AUSTIN, Texas -- Be it the grueling travel from the heart of Appalachia or the fact that West Virginia always brings out the best in Texas, the 10th-ranked Mountaineers needed every iota of their talent and waning energy but found the fortitude to outlast the Longhorns 74-72 on Saturday afternoon in a Big 12 game at the Frank Erwin Center.
The Mountaineers' Jevon Carter scored nine of his 15 points in the final four minutes and Teyvon Myers added 16 points, but the game came down, as it always seems to do for West Virginia against Texas, to the final minutes.
Two free throws by Carter with 3:52 to play allowed West Virginia a 65-60 lead. A 3-pointer by Texas' Jacob Young and a layup by Jarrett Allen got the Longhorns within 66-65.
A jumper by the Mountaineers' Tarik Phillip was answered by two free throws from Texas' Kerwin Roach II before Carter hit a jumper to put West Virginia back up by three at 70-67.
After Allen made one of two free throws, the Mountaineers' Nathan Adrian sank two from the charity stripe when he was fouled on an offensive rebound, giving West Virginia a 72-68 advantage.
Texas' Shaquille Cleare responded with a layup to cut into the lead with 26.5 seconds to play.
Carter then added two more free throws and, after a Roach miss, Phillips made one of two to finish off the Longhorns.
West Virginia (15-2, 4-1 Big 12) also got 14 points from Phillip as 10 of the 11 players who took the floor for the Mountaineers scored.
"We just didn't have any energy," West Virginia coach Bob Huggins said. "Nobody travels (in the Big 12) the way we travel, and our sleep patterns are always off.
"Texas is talented, and this league is just brutal. Everywhere we go play they have good players, and the coaching we see game in and game out is second to none."
Texas (7-10, 1-4 Big 12) was led by Allen's career-high 19 points and Andrew Jones tied a career high with 17 before fouling out with 3:23 left. Cleare scored 12 points and Roach had 11 for the Longhorns.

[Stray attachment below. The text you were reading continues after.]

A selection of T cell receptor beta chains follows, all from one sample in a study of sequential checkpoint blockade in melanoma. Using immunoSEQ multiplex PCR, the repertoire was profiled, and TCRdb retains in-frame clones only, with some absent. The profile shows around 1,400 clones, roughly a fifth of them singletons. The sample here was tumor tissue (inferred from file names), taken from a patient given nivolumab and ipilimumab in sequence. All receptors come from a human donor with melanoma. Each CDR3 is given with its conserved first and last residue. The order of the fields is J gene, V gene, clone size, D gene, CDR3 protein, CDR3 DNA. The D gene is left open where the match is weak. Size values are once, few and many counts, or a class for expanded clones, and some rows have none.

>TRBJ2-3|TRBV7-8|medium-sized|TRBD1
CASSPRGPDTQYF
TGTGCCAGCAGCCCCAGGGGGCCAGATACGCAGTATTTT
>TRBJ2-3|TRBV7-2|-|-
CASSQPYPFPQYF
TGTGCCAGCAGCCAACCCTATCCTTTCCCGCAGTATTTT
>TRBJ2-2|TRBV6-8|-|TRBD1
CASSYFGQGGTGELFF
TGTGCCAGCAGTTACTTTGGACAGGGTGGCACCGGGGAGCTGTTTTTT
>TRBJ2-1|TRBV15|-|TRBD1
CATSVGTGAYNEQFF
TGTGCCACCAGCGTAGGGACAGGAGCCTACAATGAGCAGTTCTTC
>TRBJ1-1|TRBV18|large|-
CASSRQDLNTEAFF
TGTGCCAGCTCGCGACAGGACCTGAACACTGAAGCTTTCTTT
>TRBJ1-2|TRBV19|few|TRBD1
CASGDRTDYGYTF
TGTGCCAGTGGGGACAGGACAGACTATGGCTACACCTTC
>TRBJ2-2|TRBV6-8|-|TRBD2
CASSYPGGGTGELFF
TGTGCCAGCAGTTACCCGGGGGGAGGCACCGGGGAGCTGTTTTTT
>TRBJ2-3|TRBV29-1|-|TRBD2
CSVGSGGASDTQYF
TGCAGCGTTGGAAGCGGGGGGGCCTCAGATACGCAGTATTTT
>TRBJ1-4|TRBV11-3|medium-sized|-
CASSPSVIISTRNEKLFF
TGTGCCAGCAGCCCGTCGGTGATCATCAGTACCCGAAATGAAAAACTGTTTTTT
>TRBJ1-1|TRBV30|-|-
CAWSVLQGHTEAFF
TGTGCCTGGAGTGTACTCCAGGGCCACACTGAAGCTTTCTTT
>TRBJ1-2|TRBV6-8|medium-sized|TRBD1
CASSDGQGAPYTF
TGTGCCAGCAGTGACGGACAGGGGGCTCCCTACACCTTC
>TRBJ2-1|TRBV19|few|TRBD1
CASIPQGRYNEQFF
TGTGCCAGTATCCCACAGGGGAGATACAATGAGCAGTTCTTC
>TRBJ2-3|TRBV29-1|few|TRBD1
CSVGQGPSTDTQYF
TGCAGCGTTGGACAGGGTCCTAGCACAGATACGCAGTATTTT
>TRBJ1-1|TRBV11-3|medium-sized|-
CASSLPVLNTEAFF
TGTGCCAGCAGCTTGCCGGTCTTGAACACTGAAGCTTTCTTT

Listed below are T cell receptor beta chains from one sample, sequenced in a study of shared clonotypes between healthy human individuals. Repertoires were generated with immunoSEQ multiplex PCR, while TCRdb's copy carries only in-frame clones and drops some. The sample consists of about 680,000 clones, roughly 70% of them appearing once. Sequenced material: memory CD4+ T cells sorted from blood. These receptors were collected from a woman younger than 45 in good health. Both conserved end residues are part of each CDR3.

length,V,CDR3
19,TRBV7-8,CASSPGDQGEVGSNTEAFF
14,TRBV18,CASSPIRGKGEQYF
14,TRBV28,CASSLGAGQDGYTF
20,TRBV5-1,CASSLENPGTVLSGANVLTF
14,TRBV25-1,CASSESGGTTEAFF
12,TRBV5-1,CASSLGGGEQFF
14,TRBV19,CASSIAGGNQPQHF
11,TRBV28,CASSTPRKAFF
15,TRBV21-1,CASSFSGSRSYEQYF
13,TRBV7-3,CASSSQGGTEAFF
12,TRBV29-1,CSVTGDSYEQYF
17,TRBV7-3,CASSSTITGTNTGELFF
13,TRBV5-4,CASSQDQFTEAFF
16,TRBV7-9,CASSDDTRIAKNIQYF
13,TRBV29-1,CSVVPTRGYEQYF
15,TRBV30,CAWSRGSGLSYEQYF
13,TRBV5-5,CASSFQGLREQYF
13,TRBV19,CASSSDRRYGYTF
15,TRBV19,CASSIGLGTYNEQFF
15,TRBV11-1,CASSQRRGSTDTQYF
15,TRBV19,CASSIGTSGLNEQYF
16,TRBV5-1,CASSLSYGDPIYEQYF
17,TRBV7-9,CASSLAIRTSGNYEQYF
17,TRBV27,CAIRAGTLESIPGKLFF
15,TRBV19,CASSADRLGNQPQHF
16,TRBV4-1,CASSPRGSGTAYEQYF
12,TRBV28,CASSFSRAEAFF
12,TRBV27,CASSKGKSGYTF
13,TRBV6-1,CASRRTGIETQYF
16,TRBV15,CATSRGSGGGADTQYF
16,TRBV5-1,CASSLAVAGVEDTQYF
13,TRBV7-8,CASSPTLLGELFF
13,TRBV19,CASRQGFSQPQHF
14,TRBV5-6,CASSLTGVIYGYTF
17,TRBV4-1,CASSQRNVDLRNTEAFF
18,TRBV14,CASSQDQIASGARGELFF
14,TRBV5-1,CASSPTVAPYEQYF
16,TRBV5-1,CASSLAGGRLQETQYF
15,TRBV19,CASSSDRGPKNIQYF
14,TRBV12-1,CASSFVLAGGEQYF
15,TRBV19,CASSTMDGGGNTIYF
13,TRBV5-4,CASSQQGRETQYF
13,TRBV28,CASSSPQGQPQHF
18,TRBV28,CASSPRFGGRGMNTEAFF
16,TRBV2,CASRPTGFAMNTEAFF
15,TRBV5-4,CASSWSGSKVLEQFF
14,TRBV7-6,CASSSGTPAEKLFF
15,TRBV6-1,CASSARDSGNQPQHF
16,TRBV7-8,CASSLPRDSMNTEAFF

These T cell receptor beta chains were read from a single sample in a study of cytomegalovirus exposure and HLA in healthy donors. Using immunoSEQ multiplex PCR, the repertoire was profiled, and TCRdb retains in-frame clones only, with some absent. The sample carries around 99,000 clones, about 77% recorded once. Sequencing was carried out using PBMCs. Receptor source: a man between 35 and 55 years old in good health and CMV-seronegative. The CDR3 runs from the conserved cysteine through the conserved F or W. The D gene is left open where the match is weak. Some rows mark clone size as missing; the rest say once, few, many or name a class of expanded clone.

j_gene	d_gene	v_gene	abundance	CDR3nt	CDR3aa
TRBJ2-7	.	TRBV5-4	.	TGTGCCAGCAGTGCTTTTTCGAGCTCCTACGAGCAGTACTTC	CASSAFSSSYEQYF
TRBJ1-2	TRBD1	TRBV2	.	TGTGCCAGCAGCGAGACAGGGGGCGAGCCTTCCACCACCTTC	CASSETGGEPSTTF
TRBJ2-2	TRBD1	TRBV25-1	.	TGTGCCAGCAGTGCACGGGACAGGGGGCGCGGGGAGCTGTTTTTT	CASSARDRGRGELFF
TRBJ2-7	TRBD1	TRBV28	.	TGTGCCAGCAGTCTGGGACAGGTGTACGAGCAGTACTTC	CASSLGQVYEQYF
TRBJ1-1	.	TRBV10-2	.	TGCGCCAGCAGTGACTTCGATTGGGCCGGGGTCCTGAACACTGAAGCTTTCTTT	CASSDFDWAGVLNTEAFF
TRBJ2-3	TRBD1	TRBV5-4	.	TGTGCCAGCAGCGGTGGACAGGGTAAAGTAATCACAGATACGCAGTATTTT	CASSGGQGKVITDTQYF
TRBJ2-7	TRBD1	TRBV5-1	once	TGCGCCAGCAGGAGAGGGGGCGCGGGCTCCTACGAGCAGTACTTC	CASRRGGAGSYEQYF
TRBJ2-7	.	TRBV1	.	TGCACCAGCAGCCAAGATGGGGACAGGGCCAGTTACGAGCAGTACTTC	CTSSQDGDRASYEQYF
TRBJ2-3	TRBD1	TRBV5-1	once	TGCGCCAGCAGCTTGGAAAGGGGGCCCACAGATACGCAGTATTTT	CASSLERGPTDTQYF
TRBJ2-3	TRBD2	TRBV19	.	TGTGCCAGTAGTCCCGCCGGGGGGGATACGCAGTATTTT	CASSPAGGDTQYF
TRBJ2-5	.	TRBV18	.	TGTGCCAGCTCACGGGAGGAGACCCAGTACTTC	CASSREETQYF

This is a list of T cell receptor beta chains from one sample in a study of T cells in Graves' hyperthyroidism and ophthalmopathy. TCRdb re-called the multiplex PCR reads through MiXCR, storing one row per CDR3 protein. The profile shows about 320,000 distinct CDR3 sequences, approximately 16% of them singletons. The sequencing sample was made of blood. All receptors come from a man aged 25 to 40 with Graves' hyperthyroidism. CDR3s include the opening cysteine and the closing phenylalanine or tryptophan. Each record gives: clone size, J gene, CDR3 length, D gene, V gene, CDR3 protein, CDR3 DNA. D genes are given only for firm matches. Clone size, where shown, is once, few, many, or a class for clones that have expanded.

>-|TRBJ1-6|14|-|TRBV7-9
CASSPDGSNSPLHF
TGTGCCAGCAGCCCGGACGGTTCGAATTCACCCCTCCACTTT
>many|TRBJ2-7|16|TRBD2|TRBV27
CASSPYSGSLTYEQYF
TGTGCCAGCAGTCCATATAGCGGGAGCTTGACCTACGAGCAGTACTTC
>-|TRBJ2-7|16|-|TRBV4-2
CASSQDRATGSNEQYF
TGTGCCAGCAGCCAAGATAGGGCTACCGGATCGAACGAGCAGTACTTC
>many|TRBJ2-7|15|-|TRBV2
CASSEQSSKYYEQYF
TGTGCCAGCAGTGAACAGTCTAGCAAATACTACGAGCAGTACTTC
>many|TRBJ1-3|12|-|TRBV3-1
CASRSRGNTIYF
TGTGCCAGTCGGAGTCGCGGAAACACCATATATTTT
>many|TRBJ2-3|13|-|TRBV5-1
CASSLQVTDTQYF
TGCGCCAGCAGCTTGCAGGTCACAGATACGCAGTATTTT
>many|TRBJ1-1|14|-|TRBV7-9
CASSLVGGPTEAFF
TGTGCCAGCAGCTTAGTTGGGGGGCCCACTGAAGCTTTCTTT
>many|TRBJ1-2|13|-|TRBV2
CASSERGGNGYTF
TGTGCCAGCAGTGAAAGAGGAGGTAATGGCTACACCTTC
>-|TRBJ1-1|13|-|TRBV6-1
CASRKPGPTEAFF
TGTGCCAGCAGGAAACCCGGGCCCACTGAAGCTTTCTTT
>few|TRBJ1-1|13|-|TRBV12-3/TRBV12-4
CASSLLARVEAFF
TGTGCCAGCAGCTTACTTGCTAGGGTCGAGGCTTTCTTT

The Longhorns were playing their first game since the first week of the season without leading scorer Tevin Mack, who was indefinitely suspended on Thursday for the second time this year for an unspecified violation of team rules.
Texas has lost five of its past six outings, with five of its past six losses by five points or less.
"One less turnover, or one more stop, makes a difference in winning or losing some of these close games," Allen said. "We think we are close to getting over that hump. I know we are working hard and we won't stop doing so."
Jones' 3-pointer on the break with 7:50 left in the first half gave Texas a 21-14 lead, its largest of the first half.
Texas led through the rest of the half until a Brandon Watkins putback layup with 2:11 left in the half tied the score at 31.
That started a 12-0 West Virginia run as once back to even the Mountaineers woke up from their first-half funk. They jumped in front on back-to-back baskets by Carter and Miles that handed them a 35-31 lead with 1:24 left and went to intermission with a 39-34 advantage.
Texas' 10 turnovers at halftime were more than it had in either game, both wins, against West Virginia last season.
"For the majority of the game, we kept our poise, but there were a couple of key stretches where we didn't -- like at the end of the first half," Texas coach Shaka Smart said. "It was interesting to see how our guys responded to our last game and how things are going with this team, and putting the result aside I think we did a lot of things really well."
Texas opened the second half with a 12-2 run in the first five minutes, using four points from Roach, three free throws by Jones, a dunk by Allen and a ringing deep-corner 3-pointer from Young to assume a 46-41 lead.
West Virginia surged back in front with 9:33 left as Phillip scored five straight points while going hard to the basket, with the second layup a pretty crossover, change-of-pace left-hander that granted the Mountaineers a 54-53 lead.
That set the table for a back-and-forth finish, with West Virginia's experience and depth proving the difference in the endgame.
"It's hard to scheme to stop a certain guy for us because we have players across the board who can score and lead us," Huggins explained. "Texas played really well, they were hard for us to press. They have great ball-handlers, and that helps."
-- Despite the loss, Texas still owns an 8-5 lead in the all-time series, which dates to an 80-79 win by the Mountaineers in Portland, Ore. (Far West Classic) on Dec. 28, 1973.
-- The Mountaineers' 21-point win over No. 1 Baylor on Tuesday was the eighth-largest margin victory ever against a No. 1-ranked AP team.
-- Baylor's 29 turnovers were the most forced by West Virginia in a conference game in 24 years (30 vs. St. Bonaventure in 1999).
-- Texas registered a two-game sweep of West Virginia last year, winning 56-49 in Morgantown and 85-78 in Austin.
-- The Longhorns committed just eight turnovers during the victory in Morgantown and seven during the win last year in Austin.